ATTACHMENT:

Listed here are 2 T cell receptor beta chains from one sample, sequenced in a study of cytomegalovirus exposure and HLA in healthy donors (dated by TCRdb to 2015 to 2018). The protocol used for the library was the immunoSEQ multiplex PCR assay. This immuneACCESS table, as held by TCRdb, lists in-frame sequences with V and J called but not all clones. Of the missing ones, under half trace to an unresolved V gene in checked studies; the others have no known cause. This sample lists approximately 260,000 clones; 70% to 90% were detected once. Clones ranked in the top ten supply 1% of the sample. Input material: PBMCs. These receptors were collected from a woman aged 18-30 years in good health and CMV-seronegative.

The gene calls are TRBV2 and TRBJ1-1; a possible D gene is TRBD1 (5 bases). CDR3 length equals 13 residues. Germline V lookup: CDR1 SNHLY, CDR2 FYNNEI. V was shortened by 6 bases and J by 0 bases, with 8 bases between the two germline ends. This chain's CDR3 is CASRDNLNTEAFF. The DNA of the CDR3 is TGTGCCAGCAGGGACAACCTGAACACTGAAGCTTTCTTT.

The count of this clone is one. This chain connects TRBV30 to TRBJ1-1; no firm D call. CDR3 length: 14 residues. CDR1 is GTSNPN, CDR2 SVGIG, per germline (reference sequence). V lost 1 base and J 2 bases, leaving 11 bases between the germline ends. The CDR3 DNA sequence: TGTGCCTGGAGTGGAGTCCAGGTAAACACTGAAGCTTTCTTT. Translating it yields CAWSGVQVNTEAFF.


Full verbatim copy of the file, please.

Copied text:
Listed here are 2 T cell receptor beta chains from one sample, sequenced in a study of cytomegalovirus exposure and HLA in healthy donors (dated by TCRdb to 2015 to 2018). The protocol used for the library was the immunoSEQ multiplex PCR assay. This immuneACCESS table, as held by TCRdb, lists in-frame sequences with V and J called but not all clones. Of the missing ones, under half trace to an unresolved V gene in checked studies; the others have no known cause. This sample lists approximately 260,000 clones; 70% to 90% were detected once. Clones ranked in the top ten supply 1% of the sample. Input material: PBMCs. These receptors were collected from a woman aged 18-30 years in good health and CMV-seronegative.

The gene calls are TRBV2 and TRBJ1-1; a possible D gene is TRBD1 (5 bases). CDR3 length equals 13 residues. Germline V lookup: CDR1 SNHLY, CDR2 FYNNEI. V was shortened by 6 bases and J by 0 bases, with 8 bases between the two germline ends. This chain's CDR3 is CASRDNLNTEAFF. The DNA of the CDR3 is TGTGCCAGCAGGGACAACCTGAACACTGAAGCTTTCTTT.

The count of this clone is one. This chain connects TRBV30 to TRBJ1-1; no firm D call. CDR3 length: 14 residues. CDR1 is GTSNPN, CDR2 SVGIG, per germline (reference sequence). V lost 1 base and J 2 bases, leaving 11 bases between the germline ends. The CDR3 DNA sequence: TGTGCCTGGAGTGGAGTCCAGGTAAACACTGAAGCTTTCTTT. Translating it yields CAWSGVQVNTEAFF.